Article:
The mobile news app of the Chinese Communist Party’s official People’s Daily newspaper recently released a colorful chart that mapped the complex system of President Xi Jinping’s central governing concept, “Xi Jinping Thought on Socialism With Chinese Characteristics for a New Era” (习近平新时代中国特色社会主义思想). The chart had 30 main branches shooting off from the primary trunk of this supreme buzzword, and each branch, dealing with various aspects of policy and ideology, proliferated into numerous sub-branches.
The fifth sin of stereotyped Party writing is the exhaustive use of the medicine cabinet. This is like going to see the [traditional Chinese] pharmacist, where the many compartments of the medicine cabinet list out the names of medicinal herbs - angelica sinensis, rehmannia glutinosa, rhubarb, mirabilite – anything you could possibly need, and you take a bit of everything. This method has been followed by our comrades. In writing essays, in making speeches, in writing books, in composing reports, first you have ONE, TWO, THREE, FOUR; then you have one, two, three, four; after that you have I, II, III, IV; next you bring up the earthly branches; then you move on to A, B, C, D; and from there to a, b, c, d; and finally on to Arabic numerals. There’s not end to it!
Our poor translation aside, the idea here is essentially that Party officials compile their speeches and writing by tossing in every established phrase they can, as though taking a bit of medicinal herb from every compartment of the medicine cabinet.
There’s no need for us to beat around the bush. The complicated mind map of Xi Jinping Thought released by the news app of the People’s Daily is Mao Zedong’s fifth sin for stereotyped Party writing brought into the age of the infographic. It is a medicine cabinet of Xi Jinping Thought.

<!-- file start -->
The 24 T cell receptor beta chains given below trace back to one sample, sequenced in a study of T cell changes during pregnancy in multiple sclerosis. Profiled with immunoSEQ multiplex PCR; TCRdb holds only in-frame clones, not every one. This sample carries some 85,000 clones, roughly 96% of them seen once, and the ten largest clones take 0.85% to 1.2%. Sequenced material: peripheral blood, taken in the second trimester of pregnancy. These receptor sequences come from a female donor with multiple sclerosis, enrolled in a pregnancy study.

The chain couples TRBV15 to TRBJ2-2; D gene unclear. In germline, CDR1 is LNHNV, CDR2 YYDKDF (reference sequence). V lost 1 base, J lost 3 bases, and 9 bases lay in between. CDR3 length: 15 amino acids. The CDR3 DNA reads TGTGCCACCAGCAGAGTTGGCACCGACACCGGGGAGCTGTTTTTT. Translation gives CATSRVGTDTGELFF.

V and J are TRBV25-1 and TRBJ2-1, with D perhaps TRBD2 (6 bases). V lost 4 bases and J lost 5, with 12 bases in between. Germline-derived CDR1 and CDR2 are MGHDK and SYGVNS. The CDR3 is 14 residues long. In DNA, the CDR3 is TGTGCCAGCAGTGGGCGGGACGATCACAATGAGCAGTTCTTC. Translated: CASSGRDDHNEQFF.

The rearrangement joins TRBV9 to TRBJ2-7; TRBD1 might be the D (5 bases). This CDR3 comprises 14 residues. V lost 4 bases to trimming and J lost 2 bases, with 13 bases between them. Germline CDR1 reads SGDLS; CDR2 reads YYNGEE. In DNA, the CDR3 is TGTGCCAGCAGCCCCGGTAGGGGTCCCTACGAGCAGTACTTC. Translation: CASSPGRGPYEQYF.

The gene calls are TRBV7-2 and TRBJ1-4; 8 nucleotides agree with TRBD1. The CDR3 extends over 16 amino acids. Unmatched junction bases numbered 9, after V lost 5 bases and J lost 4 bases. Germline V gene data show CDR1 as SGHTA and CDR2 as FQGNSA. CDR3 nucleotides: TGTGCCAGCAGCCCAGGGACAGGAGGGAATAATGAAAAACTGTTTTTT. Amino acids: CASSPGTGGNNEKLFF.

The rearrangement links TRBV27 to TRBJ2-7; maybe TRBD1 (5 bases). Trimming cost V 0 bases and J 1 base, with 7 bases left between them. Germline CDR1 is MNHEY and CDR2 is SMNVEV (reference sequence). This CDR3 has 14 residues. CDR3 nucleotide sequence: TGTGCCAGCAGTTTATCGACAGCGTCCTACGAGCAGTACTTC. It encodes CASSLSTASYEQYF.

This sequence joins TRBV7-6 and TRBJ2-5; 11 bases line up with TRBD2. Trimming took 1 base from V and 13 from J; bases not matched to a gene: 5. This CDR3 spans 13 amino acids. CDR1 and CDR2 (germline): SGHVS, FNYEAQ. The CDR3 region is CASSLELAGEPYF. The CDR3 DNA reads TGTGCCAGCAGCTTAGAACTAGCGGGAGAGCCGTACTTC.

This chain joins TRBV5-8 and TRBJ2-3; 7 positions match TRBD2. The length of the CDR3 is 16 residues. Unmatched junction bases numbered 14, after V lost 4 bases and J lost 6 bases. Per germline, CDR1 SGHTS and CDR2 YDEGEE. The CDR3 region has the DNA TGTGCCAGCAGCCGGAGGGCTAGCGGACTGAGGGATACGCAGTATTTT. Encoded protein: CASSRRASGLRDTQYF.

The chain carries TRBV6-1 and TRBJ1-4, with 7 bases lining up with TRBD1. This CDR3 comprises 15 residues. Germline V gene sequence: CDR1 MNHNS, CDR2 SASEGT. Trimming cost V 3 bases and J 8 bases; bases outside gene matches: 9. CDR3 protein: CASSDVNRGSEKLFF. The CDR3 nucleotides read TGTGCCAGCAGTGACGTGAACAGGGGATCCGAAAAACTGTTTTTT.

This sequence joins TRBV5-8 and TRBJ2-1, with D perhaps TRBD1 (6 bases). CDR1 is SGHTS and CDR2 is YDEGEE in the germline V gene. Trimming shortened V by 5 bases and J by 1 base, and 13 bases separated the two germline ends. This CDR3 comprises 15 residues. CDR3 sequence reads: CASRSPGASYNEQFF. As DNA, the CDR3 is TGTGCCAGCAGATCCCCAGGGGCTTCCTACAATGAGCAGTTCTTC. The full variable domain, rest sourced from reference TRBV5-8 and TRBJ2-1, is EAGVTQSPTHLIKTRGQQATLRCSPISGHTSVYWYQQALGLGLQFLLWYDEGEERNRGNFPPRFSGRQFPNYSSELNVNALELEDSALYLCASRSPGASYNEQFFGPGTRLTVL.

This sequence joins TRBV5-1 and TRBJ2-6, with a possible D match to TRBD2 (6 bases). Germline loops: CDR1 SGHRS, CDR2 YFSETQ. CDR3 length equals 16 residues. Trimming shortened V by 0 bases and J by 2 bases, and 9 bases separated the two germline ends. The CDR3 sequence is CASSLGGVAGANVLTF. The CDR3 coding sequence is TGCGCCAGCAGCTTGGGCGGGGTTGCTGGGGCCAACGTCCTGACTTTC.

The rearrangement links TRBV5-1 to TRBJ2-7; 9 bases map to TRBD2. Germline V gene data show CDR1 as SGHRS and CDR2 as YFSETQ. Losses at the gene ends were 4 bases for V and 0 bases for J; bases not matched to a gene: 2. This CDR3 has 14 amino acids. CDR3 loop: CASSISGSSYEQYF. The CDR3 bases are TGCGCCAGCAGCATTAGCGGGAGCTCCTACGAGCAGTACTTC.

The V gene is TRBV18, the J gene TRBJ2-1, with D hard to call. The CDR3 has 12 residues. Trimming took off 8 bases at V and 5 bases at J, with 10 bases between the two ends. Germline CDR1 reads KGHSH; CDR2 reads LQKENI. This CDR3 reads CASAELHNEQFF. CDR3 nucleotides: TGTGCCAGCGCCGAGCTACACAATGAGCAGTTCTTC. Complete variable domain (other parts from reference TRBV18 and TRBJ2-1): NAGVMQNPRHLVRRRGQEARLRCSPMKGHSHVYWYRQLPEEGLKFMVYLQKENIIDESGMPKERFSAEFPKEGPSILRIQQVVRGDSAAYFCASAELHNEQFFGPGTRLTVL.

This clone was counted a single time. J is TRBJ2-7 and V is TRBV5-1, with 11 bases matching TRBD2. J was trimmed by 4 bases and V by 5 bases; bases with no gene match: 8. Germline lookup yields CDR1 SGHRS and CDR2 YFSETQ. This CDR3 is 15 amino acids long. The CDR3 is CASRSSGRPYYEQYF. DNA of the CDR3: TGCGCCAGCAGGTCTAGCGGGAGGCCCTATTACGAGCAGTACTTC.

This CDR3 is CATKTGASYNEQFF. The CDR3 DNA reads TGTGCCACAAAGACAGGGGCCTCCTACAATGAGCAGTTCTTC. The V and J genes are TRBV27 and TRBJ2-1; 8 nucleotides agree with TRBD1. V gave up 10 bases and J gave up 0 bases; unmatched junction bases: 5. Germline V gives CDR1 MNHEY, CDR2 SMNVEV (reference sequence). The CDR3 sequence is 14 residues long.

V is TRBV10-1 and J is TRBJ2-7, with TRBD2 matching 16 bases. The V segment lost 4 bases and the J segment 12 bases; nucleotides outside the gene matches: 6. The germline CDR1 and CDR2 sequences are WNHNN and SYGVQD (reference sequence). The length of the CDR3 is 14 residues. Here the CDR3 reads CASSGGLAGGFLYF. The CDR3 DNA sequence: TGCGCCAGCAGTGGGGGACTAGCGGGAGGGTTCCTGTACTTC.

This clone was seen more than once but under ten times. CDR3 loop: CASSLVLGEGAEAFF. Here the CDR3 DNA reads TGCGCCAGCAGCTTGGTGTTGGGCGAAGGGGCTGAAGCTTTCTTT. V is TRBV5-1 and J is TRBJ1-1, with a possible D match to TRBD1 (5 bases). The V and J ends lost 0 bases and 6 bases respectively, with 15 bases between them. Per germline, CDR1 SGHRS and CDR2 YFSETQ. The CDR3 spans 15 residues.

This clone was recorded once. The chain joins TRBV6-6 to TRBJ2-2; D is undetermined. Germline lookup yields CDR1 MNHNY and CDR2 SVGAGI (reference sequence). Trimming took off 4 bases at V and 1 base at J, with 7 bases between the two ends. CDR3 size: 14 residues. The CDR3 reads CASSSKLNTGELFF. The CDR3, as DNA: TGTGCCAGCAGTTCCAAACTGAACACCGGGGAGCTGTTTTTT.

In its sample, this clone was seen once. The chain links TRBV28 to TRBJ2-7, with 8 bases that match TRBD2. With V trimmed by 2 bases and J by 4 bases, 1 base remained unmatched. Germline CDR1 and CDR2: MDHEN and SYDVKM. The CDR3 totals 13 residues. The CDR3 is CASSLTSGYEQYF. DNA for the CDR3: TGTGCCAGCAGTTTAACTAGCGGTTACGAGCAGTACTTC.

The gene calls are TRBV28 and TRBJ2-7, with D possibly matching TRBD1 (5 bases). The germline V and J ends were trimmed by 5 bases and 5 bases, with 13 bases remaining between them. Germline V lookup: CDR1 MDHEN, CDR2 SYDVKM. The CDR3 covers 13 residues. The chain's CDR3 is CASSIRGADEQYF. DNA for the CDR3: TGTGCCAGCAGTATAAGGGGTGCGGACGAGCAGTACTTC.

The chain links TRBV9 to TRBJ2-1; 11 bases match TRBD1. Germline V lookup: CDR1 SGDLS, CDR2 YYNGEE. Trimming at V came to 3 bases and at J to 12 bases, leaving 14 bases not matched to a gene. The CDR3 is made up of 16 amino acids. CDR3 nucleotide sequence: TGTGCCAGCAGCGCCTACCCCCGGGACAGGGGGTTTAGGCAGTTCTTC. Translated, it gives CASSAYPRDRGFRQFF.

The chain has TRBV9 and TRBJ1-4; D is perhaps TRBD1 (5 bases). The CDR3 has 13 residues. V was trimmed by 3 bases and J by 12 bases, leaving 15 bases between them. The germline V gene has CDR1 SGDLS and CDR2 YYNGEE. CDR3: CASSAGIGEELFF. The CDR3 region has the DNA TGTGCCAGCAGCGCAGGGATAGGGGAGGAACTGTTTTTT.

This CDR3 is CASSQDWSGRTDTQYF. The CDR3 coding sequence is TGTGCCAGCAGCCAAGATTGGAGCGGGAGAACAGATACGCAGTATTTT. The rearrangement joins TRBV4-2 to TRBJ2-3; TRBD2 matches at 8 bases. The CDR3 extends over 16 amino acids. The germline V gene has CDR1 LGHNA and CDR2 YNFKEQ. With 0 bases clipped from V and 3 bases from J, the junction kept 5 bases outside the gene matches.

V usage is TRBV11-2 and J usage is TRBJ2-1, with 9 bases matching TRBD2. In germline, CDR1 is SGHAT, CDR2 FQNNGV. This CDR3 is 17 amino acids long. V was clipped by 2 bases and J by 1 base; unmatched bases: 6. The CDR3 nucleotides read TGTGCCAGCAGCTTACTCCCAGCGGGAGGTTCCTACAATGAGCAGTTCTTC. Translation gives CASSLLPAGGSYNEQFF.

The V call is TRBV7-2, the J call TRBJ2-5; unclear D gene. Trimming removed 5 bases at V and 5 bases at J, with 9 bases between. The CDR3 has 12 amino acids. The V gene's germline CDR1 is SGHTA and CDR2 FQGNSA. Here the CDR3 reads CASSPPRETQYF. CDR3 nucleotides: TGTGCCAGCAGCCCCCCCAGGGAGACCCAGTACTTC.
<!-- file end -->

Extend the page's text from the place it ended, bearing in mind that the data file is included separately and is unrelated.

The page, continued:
This map is divided into 30 main items, each obsessively color-coded, and then within each of these there are one to three larger branches, and then one to three smaller ones, piled up and densely packed like veins. For all of the chart’s exhausting order, the dry and unrelatable concepts remain utterly incomprehensible.
This is precisely the sort of thing Mao Zedong loathed.
Not surprisingly, Mao’s “Opposing Stereotyped Party Writing” did come up as Chinese discussed the chart on social media. One user commented by updating a relevant passage from Mao’s 1942 essay to suit modern technology, inserted the portion in bold below:
“It is no big thing if someone engages in stereotyped Party writing for their own perusal. If they give it to a second person, that a 100 percent increase, and this causes a lot of trouble. And if they paste it to a wall, or make a mimeograph copy, or run it in the newspaper, or print it as a book, or post it on the internet through a mobile news app, well then this is a big problem, and it can influence many people.”